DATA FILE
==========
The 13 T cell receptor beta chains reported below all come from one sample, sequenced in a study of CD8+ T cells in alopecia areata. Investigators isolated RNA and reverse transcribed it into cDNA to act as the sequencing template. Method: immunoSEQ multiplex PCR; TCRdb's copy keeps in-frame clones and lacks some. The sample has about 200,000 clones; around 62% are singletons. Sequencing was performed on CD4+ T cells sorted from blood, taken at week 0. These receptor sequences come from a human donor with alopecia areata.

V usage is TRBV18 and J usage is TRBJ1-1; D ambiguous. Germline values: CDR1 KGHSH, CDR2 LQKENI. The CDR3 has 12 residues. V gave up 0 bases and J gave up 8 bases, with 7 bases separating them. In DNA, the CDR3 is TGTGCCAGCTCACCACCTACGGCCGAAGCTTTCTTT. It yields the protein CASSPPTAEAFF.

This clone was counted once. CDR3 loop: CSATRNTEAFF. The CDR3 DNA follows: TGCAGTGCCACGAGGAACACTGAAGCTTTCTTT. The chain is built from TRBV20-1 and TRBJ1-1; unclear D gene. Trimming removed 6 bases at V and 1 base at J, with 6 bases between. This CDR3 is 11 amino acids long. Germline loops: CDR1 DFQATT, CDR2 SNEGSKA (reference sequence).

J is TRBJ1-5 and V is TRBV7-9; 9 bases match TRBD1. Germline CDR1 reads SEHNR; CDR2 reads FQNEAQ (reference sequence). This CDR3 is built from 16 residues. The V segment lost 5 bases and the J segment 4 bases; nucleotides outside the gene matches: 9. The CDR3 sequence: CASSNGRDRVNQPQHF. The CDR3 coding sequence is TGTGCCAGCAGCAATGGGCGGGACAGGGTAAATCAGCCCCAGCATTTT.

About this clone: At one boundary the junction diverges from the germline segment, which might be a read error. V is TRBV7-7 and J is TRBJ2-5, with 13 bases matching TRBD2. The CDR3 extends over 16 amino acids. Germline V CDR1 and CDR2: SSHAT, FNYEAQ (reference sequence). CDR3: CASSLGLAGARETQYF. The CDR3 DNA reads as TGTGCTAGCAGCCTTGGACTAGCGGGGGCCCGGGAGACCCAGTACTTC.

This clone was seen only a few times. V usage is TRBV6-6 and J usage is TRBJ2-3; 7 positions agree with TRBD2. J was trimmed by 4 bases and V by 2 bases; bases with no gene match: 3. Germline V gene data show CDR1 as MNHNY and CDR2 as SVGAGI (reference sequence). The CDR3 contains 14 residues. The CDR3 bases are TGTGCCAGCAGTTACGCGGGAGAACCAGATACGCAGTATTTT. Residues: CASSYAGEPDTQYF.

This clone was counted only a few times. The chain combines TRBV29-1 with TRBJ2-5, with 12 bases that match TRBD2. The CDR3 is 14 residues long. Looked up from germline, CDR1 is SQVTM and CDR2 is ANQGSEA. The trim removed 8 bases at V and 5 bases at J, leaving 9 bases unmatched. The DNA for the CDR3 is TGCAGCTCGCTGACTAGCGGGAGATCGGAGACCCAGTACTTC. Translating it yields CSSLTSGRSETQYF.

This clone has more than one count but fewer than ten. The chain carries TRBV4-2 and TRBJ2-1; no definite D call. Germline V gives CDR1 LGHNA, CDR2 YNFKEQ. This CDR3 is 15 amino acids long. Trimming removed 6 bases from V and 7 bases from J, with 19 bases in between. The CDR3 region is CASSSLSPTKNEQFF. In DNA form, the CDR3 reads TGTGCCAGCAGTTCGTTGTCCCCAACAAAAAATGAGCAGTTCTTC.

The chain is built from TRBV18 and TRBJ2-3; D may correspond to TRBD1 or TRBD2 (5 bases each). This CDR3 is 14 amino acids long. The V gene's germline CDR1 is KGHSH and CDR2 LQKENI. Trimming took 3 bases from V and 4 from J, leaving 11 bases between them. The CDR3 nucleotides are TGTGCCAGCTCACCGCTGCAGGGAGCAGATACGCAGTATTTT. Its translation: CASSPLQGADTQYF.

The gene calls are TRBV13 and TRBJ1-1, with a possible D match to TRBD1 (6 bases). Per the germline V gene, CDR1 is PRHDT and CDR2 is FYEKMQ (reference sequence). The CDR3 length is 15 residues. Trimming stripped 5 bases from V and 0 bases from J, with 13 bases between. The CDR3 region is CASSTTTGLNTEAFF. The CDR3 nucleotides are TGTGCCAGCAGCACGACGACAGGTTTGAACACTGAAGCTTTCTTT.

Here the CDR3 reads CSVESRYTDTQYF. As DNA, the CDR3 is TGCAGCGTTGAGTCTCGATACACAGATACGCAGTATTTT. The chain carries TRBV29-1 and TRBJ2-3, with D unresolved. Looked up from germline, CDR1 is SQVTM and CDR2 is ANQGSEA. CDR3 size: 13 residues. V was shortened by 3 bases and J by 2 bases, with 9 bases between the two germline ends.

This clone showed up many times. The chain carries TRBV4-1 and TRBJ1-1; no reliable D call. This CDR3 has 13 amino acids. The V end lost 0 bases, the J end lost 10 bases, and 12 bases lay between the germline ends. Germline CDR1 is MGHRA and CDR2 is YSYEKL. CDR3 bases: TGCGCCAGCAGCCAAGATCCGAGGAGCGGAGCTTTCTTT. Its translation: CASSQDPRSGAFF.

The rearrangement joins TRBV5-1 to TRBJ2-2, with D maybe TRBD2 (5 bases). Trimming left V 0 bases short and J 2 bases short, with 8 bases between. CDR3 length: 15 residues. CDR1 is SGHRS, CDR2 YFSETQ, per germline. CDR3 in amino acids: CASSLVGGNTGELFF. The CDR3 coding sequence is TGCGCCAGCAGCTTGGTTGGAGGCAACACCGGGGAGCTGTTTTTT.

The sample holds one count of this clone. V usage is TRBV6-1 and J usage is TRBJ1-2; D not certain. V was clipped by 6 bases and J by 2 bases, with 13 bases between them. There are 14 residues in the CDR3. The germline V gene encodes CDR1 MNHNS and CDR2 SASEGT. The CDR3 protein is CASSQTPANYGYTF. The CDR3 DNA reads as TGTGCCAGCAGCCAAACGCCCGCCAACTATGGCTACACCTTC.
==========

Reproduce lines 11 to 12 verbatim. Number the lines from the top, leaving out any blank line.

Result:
Here the CDR3 reads CSVESRYTDTQYF. As DNA, the CDR3 is TGCAGCGTTGAGTCTCGATACACAGATACGCAGTATTTT. The chain carries TRBV29-1 and TRBJ2-3, with D unresolved. Looked up from germline, CDR1 is SQVTM and CDR2 is ANQGSEA. CDR3 size: 13 residues. V was shortened by 3 bases and J by 2 bases, with 9 bases between the two germline ends.

This clone showed up many times. The chain carries TRBV4-1 and TRBJ1-1; no reliable D call. This CDR3 has 13 amino acids. The V end lost 0 bases, the J end lost 10 bases, and 12 bases lay between the germline ends. Germline CDR1 is MGHRA and CDR2 is YSYEKL. CDR3 bases: TGCGCCAGCAGCCAAGATCCGAGGAGCGGAGCTTTCTTT. Its translation: CASSQDPRSGAFF.